When the current 60,000 square foot Capital Area Food Bank of Texas facility was built in 1997, it was designed for a city of fewer than 500,000 people and it was able to store and process 24 million pounds of food per year. Now, in 2014, more than a million people live in the Austin area. The Food Bank is the largest hunger relief organization in the region, with a 21-county service area, and the percentage of Central Texans who are hungry, or at risk of hunger, is growing at nearly double the rate of the overall population.
Last year the Food Bank distributed a record 29 million pounds of food in Central Texas but still fell short of meeting the demand by 30 percent. This year the Food Bank is on pace to deliver 32 million pounds of food through its mobile pantries and nearly 300 Partner Agencies, and the demand is even greater than that. The Food Bank is not falling short due to a lack of food. It's falling short because the hunger gap is widening and it doesn't have the storage capacity to take in the food or the means to deliver and distribute it.
"We're ready for the challenge and we're doing something about it. Today the Capital Area Food Bank is kicking off the 10x10 Campaign for a Hunger-Free Community to raise $10 million over 10 months to build a new 135,000 square foot facility capable of distributing 60 million pounds of food per year," said Hank Perret, President and CEO of the Capital Area Food Bank of Texas. "This is an important step forward in fighting hunger in our community. We've received significant support and donations for the campaign so far, but we're going to need everyone to come together to help make a hunger-free community a reality. Hunger is not an individual problem, it is a community problem."
H-E-B, the Moody Foundation, and Howard and Mary Yancy have already donated more than $1 million each to the campaign. In total, the new facility will cost more than $20 million to build and the Capital Area Food Bank has already raised nearly half of the funds. The 10x10 Campaign will raise the remaining $10 million to build a new warehouse, headquarters and infrastructure to serve the growing needs of Central Texas. The new facility will be located in the Met Center, at the Corner of Metropolis Drive and Burleson Road.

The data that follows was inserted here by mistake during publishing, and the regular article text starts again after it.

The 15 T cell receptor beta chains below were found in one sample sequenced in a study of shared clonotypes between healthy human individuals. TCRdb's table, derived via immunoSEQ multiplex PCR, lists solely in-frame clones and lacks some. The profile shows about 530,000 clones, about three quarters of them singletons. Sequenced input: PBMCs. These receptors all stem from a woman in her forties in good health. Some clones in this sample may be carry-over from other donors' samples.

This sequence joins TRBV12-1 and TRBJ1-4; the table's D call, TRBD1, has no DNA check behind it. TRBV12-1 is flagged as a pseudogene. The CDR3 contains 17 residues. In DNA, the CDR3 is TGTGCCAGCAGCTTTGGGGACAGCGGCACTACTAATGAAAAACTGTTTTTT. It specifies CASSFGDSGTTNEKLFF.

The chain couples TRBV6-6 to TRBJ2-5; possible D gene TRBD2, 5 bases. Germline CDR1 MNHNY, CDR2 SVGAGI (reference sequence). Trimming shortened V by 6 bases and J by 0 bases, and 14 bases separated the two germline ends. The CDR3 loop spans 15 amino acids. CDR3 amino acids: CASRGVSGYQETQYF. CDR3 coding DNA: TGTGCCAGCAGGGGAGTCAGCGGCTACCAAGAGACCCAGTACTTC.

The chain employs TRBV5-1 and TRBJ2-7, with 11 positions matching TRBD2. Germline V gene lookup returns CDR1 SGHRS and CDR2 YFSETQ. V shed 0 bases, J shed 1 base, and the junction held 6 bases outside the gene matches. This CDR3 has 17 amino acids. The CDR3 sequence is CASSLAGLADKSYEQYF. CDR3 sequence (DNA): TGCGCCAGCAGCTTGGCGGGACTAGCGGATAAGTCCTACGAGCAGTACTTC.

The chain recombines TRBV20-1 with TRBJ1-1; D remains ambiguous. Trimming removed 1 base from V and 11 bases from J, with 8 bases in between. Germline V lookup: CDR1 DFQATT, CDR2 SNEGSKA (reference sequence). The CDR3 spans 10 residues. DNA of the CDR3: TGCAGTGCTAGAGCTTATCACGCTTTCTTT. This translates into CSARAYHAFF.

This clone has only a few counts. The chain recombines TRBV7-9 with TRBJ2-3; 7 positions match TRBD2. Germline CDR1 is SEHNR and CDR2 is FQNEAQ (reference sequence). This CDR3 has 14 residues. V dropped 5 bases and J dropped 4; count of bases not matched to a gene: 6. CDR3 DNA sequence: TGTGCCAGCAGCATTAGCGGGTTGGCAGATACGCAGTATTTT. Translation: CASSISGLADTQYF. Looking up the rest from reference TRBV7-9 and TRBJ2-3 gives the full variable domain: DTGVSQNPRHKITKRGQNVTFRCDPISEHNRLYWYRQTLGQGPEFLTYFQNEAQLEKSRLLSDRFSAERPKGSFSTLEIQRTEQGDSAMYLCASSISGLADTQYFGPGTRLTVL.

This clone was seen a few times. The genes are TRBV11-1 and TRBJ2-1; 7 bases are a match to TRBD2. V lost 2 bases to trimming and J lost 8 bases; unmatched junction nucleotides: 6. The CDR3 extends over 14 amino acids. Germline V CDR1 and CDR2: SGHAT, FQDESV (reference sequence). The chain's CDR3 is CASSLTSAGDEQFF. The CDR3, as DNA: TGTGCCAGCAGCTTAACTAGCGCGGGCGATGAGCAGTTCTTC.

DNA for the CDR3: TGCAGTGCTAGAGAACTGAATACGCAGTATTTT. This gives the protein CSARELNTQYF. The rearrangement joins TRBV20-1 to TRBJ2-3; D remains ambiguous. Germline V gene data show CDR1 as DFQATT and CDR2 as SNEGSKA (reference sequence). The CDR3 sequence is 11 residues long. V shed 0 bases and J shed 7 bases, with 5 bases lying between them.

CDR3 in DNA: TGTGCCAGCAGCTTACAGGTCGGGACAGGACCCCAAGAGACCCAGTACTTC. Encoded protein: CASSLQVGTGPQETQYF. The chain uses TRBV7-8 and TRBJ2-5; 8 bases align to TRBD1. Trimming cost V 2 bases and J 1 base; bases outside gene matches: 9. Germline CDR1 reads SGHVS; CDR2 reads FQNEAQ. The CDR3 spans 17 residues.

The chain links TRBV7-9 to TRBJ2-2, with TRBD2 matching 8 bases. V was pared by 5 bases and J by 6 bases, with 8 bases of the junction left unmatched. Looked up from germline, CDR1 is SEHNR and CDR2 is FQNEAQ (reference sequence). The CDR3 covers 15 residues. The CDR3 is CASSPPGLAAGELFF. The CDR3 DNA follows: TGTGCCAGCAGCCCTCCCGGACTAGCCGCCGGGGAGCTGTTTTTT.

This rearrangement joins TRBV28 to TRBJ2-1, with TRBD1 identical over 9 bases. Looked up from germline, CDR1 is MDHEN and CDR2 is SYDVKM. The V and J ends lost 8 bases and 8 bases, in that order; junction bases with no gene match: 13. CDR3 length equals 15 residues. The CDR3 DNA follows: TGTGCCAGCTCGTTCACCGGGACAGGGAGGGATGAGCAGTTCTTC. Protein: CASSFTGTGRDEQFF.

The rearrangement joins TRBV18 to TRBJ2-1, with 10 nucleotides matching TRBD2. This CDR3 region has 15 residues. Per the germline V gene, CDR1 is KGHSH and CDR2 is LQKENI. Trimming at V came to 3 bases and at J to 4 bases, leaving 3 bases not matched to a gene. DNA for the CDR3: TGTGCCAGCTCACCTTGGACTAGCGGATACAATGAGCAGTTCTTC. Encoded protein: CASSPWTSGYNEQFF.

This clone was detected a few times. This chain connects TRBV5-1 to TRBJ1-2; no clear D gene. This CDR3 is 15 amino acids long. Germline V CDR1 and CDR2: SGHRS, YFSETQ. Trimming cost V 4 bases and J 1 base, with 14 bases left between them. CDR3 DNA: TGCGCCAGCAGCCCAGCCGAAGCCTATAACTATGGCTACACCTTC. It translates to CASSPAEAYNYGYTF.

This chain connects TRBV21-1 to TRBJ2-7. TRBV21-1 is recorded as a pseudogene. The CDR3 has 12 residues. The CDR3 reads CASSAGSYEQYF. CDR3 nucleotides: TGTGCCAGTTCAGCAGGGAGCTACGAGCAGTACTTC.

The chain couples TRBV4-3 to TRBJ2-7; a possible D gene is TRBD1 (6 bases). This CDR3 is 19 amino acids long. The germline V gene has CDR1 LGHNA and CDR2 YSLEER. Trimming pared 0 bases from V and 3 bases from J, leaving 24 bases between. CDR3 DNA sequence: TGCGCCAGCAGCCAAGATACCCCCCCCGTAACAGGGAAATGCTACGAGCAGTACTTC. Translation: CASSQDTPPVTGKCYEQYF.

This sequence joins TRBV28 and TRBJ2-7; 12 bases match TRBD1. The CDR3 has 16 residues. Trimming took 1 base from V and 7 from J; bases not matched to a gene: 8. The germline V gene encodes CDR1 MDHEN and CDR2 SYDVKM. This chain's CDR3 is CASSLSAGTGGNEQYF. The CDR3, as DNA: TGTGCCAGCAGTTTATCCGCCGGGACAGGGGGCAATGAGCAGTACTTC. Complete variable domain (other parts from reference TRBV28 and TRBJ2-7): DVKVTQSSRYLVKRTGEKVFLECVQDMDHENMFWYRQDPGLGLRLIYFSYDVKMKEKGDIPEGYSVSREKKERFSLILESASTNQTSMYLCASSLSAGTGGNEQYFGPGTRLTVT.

Features of the new facility:
- More than double the square footage of the current facility.
- Double the warehouse space for shelf-stable foods.
- Five times the refrigeration and freezer capacity – nearly 30 percent of the food distributed by the Food Bank in 2013 was fresh, nutritious produce.
- A commercial production kitchen to cook meals and freeze produce, reducing food waste.
- A new half-acre teaching garden to teach families how to grow their own fruits and vegetables, and eventually, provide fresh produce for the Food Bank Partner Agencies.
- 15 loading docks, compared to the current facility's two loading docks.
The campaign will also provide for three additional refrigerated transport trucks to increase capacity for food rescue and regional delivery, and three additional mobile food pantry trucks to fill the gaps in hunger relief in rural communities without access to food.
"H-E-B has a long history of supporting food banks through our Food Bank Assistance Program, which works year-round to raise awareness and battle hunger in Texas. The Capital Area Food Bank collects donated excess inventory from more than 50 of our stores, helping turn that food into meals for people who might otherwise go without," said Jeff Thomas, Senior Vice President and General Manager of the Central Texas Region for H-E-B. "H-E-B's donation of $1.1 million represents the largest gift ever committed by H-E-B in Central Texas in the 109-year history of our business. I have every confidence the Food Bank will work to keep our growing community free from hunger."
Who is hungry in Central Texas?
- Your neighbors: 1 in 6 people in our community is hungry or at risk of hunger.
- Our kids: 1 in 4 local children don't know the next time they'll have a nutritious meal.
- The most vulnerable: 40 percent of the people the Food Bank serves are children or elderly.
- People who work: There is at least one employed adult in two-thirds of the households the Food Bank serves.
- People with homes: 93 percent of the people the Food Bank serves are not homeless.
- The percentage of Central Texans who are hungry, or at risk of hunger, is growing at nearly double the growth rate of the overall population.
"The Capital Area Food Bank is extremely efficient, with 96 cents from every dollar going straight back to our mission of ending hunger," said Mike Tomsu, Board Chairman of the Capital Area Food Bank. "Not only will the new facility allow us to vastly increase the amount of people we serve, but every $1 invested in the campaign will return $10 to the community in social impact, jobs and support. This facility will help create a better community for all Central Texans."
"Every donation makes a difference," Perret said. "To achieve a hunger-free community, we need everyone to join in the fight."
For more information on the 10x10 Campaign for a Hunger-Free Community, including ways to contribute, visit www.CAFB10x10.com.
About the Capital Area Food Bank of Texas
The mission of Capital Area Food Bank of Texas (the Food Bank) is to nourish hungry people and lead the community in ending hunger. Founded in 1981, the Food Bank provides food and grocery products through a network of nearly 300 Partner Agencies and nutrition programs, serving nearly 46,000 people every week. Headquartered in Austin, the Food Bank serves 21 counties in Central Texas, an area about twice the size of Massachusetts. For more information on the Food Bank and its programs, visit www.austinfoodbank.org.